Texas has some of the most gun-friendly laws in the nation and has been the site of some of the deadliest shootings in the U.S. over the past five years.

As details of the latest mass killing to rock the U.S. emerged, grief engulfed Uvalde, population 16,000.

The dead included an outgoing 10-year-old, Eliahna Garcia, who loved to sing, dance and play basketball; a fellow fourth-grader, Xavier Javier Lopez, who had been eagerly awaiting a summer of swimming; and a teacher, Eva Mireles, with 17 years’ experience whose husband is an officer with the school district’s police department.

“I just don’t know how people can sell that type of a gun to a kid 18 years old,” Eliahna’s aunt, Siria Arizmendi, said angrily through tears. “What is he going to use it for but for that purpose?”

Lt. Christopher Olivarez of the Texas Department of Public Safety told CNN that all of those killed were in the same fourth-grade classroom.

The killer “barricaded himself by locking the door and just started shooting children and teachers that were inside that classroom,” Olivarez said. “It just shows you the complete evil of the shooter.”

Police and others responding to the attack also went around breaking windows at the school to enable students and teachers to escape. Law enforcement officers eventually broke into the classroom and killed Ramos in one last exchange of gunfire, authorities said.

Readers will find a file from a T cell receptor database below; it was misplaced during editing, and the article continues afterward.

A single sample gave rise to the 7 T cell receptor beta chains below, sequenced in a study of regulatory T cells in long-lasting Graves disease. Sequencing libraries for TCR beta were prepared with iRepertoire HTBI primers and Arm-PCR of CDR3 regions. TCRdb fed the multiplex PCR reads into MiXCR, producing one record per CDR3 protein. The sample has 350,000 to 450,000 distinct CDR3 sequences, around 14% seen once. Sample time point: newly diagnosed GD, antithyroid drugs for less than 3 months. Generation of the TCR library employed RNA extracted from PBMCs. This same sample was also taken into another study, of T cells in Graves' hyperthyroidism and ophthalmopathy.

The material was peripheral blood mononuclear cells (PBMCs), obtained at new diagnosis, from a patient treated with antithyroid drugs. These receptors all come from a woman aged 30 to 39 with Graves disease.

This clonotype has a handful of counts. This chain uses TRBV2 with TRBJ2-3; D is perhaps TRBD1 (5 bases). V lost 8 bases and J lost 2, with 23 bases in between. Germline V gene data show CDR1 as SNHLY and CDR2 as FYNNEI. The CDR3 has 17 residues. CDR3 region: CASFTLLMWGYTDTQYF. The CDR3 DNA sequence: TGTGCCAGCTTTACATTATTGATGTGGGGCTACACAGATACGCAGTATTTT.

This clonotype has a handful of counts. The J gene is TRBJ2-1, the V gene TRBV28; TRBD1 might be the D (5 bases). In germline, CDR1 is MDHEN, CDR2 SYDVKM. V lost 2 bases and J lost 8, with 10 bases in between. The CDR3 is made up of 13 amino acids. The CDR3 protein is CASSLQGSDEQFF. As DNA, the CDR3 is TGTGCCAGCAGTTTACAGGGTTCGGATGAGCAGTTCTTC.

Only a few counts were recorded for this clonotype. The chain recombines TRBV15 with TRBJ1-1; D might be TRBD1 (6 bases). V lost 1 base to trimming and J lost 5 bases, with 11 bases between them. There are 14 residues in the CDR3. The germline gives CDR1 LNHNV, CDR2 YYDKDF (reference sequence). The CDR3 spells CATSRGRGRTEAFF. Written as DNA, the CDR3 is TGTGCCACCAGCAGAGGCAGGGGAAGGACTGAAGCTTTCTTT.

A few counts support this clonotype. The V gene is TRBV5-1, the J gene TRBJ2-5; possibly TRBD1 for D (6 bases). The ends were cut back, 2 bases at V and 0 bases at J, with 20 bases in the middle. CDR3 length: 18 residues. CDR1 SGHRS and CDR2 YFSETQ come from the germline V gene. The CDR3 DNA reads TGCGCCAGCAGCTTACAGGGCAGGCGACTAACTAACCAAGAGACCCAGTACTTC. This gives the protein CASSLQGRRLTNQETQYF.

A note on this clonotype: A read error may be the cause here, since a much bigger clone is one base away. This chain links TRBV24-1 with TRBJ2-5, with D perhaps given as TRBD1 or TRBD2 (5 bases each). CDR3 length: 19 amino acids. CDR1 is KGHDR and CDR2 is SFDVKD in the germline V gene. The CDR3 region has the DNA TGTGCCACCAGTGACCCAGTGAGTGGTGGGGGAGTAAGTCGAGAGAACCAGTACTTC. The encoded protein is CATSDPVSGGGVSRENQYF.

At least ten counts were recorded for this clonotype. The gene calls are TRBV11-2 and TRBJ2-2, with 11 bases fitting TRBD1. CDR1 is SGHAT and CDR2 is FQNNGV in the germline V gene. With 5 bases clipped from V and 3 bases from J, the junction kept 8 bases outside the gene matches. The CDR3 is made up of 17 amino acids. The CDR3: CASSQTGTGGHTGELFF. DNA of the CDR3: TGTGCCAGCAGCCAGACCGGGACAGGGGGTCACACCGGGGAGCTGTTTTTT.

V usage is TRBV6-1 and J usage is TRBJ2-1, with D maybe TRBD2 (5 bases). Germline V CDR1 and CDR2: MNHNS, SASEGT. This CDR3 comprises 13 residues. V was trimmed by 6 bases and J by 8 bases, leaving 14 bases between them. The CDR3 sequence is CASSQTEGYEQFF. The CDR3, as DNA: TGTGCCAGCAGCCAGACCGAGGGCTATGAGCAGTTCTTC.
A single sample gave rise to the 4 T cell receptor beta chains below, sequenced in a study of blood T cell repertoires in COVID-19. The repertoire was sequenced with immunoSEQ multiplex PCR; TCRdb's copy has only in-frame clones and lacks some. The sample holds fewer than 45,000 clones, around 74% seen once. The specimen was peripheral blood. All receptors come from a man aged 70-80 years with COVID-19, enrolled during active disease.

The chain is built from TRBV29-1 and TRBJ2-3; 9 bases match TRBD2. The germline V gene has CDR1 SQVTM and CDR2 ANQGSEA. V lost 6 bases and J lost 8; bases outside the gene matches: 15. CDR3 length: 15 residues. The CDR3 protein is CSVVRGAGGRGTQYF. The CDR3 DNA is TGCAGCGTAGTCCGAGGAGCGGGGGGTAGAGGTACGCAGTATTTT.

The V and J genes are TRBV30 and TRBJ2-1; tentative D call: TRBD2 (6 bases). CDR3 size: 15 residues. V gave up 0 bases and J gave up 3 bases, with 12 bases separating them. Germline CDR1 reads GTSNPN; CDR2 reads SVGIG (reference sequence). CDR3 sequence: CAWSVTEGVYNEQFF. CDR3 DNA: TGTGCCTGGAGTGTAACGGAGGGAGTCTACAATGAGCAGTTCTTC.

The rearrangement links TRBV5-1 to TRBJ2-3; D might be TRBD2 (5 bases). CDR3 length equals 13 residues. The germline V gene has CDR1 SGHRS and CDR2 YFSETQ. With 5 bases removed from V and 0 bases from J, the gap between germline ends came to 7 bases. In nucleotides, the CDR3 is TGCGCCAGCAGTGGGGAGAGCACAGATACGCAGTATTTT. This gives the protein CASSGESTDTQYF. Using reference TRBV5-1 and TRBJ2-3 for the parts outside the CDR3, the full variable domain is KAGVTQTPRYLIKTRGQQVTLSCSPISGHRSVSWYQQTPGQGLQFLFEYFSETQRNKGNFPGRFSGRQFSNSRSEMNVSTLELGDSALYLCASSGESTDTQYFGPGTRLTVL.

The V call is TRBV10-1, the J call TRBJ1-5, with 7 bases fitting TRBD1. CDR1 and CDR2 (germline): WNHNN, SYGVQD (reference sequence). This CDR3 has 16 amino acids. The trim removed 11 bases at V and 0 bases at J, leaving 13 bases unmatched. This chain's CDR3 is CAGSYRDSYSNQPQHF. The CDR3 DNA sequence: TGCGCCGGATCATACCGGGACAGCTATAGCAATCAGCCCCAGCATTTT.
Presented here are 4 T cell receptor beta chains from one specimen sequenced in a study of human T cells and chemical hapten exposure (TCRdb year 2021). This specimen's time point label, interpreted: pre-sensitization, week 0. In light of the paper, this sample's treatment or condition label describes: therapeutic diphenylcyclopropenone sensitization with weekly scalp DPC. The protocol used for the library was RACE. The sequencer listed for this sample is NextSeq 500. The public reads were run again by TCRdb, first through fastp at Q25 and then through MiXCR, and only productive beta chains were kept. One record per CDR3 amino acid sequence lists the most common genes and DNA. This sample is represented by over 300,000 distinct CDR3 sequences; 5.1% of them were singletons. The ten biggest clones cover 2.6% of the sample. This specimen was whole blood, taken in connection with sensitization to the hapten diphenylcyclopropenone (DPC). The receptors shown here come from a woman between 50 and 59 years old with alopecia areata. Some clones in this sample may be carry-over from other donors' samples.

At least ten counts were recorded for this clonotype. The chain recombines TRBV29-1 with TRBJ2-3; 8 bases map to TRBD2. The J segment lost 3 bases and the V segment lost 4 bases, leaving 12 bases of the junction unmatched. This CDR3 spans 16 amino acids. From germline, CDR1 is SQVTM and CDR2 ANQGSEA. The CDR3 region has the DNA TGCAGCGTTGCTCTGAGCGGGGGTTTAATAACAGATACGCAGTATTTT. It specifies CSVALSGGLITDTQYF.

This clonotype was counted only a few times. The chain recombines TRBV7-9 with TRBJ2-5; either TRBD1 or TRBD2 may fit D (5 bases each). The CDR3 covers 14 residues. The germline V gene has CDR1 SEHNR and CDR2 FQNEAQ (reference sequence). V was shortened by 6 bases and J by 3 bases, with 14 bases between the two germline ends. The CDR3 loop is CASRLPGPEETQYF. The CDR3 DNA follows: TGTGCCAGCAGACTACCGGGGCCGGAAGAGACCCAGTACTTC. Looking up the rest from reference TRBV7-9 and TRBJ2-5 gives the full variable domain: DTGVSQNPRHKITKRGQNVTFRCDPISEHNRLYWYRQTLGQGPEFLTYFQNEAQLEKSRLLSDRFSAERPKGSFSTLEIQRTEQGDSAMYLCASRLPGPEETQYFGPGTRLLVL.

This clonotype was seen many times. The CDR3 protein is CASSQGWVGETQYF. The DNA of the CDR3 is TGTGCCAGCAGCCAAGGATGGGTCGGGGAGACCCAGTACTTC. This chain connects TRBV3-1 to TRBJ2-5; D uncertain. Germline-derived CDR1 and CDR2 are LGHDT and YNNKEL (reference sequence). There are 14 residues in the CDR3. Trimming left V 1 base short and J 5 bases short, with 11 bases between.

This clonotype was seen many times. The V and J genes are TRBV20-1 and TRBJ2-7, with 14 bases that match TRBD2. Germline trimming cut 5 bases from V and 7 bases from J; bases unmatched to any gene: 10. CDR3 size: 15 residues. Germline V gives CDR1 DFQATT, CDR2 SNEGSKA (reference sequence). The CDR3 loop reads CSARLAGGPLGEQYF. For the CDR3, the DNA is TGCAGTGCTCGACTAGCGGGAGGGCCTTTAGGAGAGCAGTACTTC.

The attack in the predominantly Latino town was the deadliest school shooting in the U.S. since a gunman killed 20 children and six adults at Sandy Hook Elementary in Newtown, Connecticut, in December 2012.

The bloodshed was the latest in a seemingly unending string of mass killings at churches, schools, stores and other sites in the U.S. Just 10 days earlier, 10 Black people were shot to death in a racist rampage at a Buffalo, New York, supermarket.

In a somber address to the nation hours after the attack in Texas, President Joe Biden pleaded for Americans to “stand up to the gun lobby” and enact tougher restrictions, saying: “When in God’s name are we going to do what has to be done?”

But the prospects for any reform of the nation’s gun regulations appeared dim. Repeated attempts over the years to expand background checks and enact other curbs have run into Republican opposition in Congress.